Look, I realise that you have deeply held beliefs, that these things are very precious to you. I realise that you may even have built your sense of self-identity around them, but frankly I’ve got to the stage where I don’t care.
We have politicians. You appear to be devoted to one lot and to kneel in awed wonder at their feet whilst abominating ‘the other lot’ as evil destroyers of all that is good and decent in society.
Yet further down my Facebook feed there is a post from somebody else who shares exactly the same deeply devout regard, only it appears that they give their worship, their loyalty, to ‘the other lot’. (Who are also worthy of awed wonder, whilst the lot you worship appear to be evil destroyers of all that is good and decent in society.)
Now then, it may be that you genuinely believe that the leader of ‘the other lot’ has sex with pigs, copulates with demons, bites the heads of kittens or whatever. This profession of faith you cling to might possibly tell the rest of us who don’t share your fascination with politics rather more about you than it tells us about ‘the other lot’.
Now I realise that the ‘the other lot’ are wicked evil people who are striving to destroy civilisation, but isn’t it time you just sat down in a darkened room somewhere and chilled for a while.
Right, let’s start from the beginning. We might have one of the least corrupt political systems in the world. (Somebody even wrote an article http://www.telegraph.co.uk/news/science/science-news/12189003/Britain-has-most-honest-citizens-in-the-world…-because-politicians-are-less-corrupt.html) and the nice thing about it is that we, as the British people, are the decent honest lot we are, partially because our politics isn’t corrupt. So in reality, we’ve got a lot to the thankful for. Yes we had MPs fiddling expenses, but we jailed them. That doesn’t happen in most places.
Right and let’s look at the individuals. I will take Jeremy Corbyn as an example. In reality he is not the antichrist, nor is he the one honest man in politics. The fact that he’s frantically removing blog posts written in the past that recommended we got out of Europe is almost touching. Firstly that he’s as naive as to believe that merely removing a blog disposes of the evidence. But more importantly he’s starting to show political maturity, perhaps for the first time in his life he’s accepted that as a member of a political party, elected on the party ticket, he really ought to bend his opinions to fall in with the party line on major issues. The fact that he was probably right previously and is now wrong merely adds to the pathos of the whole situation.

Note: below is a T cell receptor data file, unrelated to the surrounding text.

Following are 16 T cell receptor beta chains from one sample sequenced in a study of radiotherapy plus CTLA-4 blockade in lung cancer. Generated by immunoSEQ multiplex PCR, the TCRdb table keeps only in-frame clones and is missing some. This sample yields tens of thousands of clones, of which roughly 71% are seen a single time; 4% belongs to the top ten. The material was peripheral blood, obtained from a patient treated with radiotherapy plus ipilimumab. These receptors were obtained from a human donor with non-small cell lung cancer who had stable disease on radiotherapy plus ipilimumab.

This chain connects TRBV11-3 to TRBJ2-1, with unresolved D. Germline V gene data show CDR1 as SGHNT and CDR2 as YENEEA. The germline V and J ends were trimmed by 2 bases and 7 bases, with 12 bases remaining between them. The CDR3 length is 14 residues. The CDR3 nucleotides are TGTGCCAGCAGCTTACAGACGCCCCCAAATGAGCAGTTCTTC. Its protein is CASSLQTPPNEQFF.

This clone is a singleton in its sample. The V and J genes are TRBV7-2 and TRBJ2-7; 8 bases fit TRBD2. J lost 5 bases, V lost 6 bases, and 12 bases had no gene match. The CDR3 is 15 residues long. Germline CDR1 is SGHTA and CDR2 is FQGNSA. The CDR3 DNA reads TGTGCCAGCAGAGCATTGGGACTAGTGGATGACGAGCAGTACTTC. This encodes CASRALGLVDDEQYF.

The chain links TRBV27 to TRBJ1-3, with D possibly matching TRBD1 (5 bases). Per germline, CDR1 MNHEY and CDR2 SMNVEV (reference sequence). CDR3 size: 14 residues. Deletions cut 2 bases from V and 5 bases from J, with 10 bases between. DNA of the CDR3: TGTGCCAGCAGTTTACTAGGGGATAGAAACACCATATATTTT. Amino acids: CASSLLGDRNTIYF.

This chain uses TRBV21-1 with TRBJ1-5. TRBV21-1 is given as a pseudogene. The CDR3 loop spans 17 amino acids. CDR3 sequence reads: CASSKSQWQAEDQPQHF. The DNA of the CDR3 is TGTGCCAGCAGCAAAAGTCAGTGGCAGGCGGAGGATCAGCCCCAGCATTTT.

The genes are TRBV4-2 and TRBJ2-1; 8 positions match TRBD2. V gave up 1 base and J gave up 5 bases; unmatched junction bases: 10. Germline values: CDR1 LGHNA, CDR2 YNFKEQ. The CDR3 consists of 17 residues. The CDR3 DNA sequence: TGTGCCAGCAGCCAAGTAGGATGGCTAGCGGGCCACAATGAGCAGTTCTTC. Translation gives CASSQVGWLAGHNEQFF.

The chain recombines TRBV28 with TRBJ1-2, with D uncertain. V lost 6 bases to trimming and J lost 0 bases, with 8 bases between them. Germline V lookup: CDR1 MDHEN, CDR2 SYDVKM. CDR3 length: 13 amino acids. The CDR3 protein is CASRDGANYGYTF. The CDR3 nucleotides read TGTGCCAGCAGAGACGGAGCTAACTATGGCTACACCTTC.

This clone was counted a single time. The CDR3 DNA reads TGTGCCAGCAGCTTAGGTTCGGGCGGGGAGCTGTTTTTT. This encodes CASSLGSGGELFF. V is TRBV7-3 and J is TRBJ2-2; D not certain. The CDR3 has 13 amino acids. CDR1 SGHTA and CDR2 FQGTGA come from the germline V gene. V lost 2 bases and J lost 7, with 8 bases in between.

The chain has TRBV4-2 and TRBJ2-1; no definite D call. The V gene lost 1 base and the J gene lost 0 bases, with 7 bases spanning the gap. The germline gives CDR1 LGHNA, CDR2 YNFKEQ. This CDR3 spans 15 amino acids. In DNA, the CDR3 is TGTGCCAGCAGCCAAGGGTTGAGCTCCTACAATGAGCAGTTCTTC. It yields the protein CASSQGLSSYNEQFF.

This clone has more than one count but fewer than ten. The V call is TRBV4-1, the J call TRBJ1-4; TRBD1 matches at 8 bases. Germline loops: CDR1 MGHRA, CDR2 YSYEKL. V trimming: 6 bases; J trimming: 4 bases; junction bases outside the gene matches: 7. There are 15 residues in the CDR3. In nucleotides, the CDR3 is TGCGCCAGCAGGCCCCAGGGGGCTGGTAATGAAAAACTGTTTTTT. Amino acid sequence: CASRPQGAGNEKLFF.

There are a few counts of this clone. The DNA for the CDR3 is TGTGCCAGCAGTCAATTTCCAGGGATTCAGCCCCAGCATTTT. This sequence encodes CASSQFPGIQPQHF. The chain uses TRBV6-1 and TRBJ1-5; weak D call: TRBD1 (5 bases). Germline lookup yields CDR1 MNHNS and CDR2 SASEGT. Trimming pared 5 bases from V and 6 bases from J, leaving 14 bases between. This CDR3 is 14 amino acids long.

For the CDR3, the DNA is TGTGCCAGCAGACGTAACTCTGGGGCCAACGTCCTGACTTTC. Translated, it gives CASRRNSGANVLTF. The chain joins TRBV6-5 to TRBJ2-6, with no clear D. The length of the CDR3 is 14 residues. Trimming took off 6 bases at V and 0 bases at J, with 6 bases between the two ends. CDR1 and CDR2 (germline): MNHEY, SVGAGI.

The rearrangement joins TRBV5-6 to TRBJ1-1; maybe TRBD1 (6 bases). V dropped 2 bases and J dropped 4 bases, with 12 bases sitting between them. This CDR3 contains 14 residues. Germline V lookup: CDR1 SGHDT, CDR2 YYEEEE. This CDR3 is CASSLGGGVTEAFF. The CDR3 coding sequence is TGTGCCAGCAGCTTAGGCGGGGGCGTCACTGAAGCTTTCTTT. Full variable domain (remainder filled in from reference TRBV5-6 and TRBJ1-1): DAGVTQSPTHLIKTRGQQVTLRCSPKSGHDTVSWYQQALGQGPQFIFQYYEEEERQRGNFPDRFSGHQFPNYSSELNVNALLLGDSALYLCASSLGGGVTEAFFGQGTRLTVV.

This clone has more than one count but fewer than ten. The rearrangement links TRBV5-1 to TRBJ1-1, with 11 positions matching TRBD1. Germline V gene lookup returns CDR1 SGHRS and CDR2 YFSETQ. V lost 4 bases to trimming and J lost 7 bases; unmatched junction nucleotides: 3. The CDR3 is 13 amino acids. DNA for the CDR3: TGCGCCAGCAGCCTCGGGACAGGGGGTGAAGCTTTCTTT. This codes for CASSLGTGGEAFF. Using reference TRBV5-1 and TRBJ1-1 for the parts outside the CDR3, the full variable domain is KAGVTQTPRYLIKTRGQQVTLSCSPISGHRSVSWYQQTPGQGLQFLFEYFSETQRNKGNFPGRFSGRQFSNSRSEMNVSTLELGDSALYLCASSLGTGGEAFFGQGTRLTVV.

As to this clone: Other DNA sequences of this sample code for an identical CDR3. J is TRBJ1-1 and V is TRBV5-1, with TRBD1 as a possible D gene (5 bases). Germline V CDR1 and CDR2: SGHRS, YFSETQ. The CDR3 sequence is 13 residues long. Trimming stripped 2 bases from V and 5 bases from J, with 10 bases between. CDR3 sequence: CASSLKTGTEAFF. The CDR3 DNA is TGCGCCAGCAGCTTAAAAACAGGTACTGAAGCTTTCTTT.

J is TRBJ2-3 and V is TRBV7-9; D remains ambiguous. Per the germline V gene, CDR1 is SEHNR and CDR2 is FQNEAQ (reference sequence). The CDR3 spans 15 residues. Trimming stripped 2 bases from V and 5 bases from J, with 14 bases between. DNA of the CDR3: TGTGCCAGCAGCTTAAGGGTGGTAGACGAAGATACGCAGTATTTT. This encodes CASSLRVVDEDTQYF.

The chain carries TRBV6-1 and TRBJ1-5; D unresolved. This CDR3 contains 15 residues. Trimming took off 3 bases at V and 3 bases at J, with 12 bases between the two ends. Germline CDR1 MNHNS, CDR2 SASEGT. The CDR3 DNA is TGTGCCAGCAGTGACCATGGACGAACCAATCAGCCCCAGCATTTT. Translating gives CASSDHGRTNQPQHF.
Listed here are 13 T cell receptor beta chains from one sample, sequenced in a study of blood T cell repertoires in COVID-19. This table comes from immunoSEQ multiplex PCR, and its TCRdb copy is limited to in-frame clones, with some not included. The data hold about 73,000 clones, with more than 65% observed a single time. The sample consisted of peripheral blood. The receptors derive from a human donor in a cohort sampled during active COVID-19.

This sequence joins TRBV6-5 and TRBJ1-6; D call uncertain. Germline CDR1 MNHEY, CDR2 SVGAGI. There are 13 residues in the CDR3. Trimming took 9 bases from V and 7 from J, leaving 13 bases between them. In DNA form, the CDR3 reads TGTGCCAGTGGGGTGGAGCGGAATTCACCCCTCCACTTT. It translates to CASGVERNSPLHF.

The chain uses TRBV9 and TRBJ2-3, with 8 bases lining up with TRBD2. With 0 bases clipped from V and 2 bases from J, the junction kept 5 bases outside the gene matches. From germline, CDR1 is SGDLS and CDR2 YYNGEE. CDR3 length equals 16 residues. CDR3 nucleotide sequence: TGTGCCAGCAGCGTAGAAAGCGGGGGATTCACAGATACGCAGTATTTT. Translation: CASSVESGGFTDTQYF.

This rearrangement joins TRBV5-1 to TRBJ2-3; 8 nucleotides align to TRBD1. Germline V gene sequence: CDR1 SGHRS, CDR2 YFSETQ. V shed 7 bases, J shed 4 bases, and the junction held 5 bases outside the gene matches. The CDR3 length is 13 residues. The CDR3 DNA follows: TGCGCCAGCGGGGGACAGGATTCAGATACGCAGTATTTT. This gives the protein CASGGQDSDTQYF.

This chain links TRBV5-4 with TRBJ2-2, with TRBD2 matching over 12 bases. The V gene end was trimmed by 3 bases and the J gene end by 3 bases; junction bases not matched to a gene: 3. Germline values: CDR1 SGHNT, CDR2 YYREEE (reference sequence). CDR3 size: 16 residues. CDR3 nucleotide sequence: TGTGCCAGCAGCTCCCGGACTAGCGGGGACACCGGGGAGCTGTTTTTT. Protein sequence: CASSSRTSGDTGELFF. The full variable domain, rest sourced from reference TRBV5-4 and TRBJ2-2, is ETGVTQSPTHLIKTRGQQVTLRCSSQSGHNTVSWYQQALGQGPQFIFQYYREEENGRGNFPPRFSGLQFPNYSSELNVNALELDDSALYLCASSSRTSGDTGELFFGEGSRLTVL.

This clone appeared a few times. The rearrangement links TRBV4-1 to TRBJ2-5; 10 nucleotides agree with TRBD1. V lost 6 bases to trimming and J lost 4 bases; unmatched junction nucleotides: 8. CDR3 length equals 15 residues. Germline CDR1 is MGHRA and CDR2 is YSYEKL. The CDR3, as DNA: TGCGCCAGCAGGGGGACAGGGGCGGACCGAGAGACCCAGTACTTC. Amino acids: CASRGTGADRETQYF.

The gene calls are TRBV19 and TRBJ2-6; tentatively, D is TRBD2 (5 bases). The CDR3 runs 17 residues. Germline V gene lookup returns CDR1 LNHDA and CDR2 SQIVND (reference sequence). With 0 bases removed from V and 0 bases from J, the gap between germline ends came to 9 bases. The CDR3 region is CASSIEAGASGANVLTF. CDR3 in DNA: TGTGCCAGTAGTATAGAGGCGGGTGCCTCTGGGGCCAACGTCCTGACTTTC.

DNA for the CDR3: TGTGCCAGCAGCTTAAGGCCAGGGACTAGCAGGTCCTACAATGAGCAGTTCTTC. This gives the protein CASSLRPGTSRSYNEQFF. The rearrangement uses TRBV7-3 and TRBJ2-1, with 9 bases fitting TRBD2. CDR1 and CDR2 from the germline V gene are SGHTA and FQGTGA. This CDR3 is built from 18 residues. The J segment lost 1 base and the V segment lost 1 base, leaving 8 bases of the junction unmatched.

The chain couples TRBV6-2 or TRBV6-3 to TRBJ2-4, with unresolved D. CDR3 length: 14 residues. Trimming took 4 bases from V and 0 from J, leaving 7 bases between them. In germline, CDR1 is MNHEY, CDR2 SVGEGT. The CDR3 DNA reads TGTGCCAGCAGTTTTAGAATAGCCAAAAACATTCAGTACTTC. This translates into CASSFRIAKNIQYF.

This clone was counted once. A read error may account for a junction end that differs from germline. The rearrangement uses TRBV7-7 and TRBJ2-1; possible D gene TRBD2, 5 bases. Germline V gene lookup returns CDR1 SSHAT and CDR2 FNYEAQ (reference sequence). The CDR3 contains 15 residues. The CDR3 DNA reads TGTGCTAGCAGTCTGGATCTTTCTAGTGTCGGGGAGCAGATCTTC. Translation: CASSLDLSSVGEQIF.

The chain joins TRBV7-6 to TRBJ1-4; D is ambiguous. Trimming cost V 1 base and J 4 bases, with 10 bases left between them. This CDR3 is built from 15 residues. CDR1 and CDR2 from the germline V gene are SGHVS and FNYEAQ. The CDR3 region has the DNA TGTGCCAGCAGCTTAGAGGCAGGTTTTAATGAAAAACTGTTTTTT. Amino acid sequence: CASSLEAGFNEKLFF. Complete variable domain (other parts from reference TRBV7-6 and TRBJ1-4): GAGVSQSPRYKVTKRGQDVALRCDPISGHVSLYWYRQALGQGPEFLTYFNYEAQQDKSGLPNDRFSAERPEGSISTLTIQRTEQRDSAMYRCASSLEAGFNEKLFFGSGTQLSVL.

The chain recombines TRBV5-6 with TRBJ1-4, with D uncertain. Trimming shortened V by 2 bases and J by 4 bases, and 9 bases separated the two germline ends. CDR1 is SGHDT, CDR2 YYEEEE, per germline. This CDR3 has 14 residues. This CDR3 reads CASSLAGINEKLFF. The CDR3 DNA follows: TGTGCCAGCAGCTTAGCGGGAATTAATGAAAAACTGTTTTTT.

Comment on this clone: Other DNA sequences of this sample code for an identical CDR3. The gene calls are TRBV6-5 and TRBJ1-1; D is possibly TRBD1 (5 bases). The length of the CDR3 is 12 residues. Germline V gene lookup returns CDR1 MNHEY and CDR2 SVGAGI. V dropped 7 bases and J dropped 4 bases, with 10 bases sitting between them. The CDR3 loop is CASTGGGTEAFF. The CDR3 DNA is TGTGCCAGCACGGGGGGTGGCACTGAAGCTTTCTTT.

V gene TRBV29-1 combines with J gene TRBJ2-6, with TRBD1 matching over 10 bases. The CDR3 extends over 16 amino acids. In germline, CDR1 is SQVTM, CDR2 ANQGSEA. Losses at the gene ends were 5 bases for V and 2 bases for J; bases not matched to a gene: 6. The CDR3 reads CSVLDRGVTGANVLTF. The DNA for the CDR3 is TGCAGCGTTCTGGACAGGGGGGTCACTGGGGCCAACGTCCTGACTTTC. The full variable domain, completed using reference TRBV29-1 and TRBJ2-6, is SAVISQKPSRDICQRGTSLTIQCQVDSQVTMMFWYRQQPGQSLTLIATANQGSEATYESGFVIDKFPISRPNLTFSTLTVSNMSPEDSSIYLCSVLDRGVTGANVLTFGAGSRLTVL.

So look, I realise you have your deeply held beliefs, but be a good boy or girl and try to understand that for a large part of the population your tribal and cultic posturing is merely a source of irritation. Not only that but it’s counterproductive.
Think about it, you’re slagging off the political leaders of ‘the other lot’, saying they are evil etc.
‘The other lot’ are slagging off your political leaders telling us they’re evil etc.
So for those of us who are agnostic in this debate, all we learn is, frankly, the two lots are both tarred with the same brush.
Now in an earlier, wiser era, politicians used to treat each other as if they were honourable (if possibly mistaken) individuals who could be relied upon to see reason. Indeed on many occasions MPs from all spectrums have worked quietly together for the good of their constituents, away from the sectarian howling of their supporters.
In this, our ancestors were wise. Because they realised that if you build your politics on hate and contempt, for the vast majority of the population, this just means you end up holding all politicians in contempt.
As you were.
Anyway, don’t believe me, ask the dog.
As a reviewer commented, “This is another collection of blog posts from Jim Webster, farmer and philosopher. The first collection, Sometimes I Sits and Thinks, featured a great deal about the animals, particularly the border collies, that Jim has worked with over the years. This seems to me to be a more eclectic selection, a little more wide-ranging and political even, but nevertheless it shows a fascinating slice of rural life.”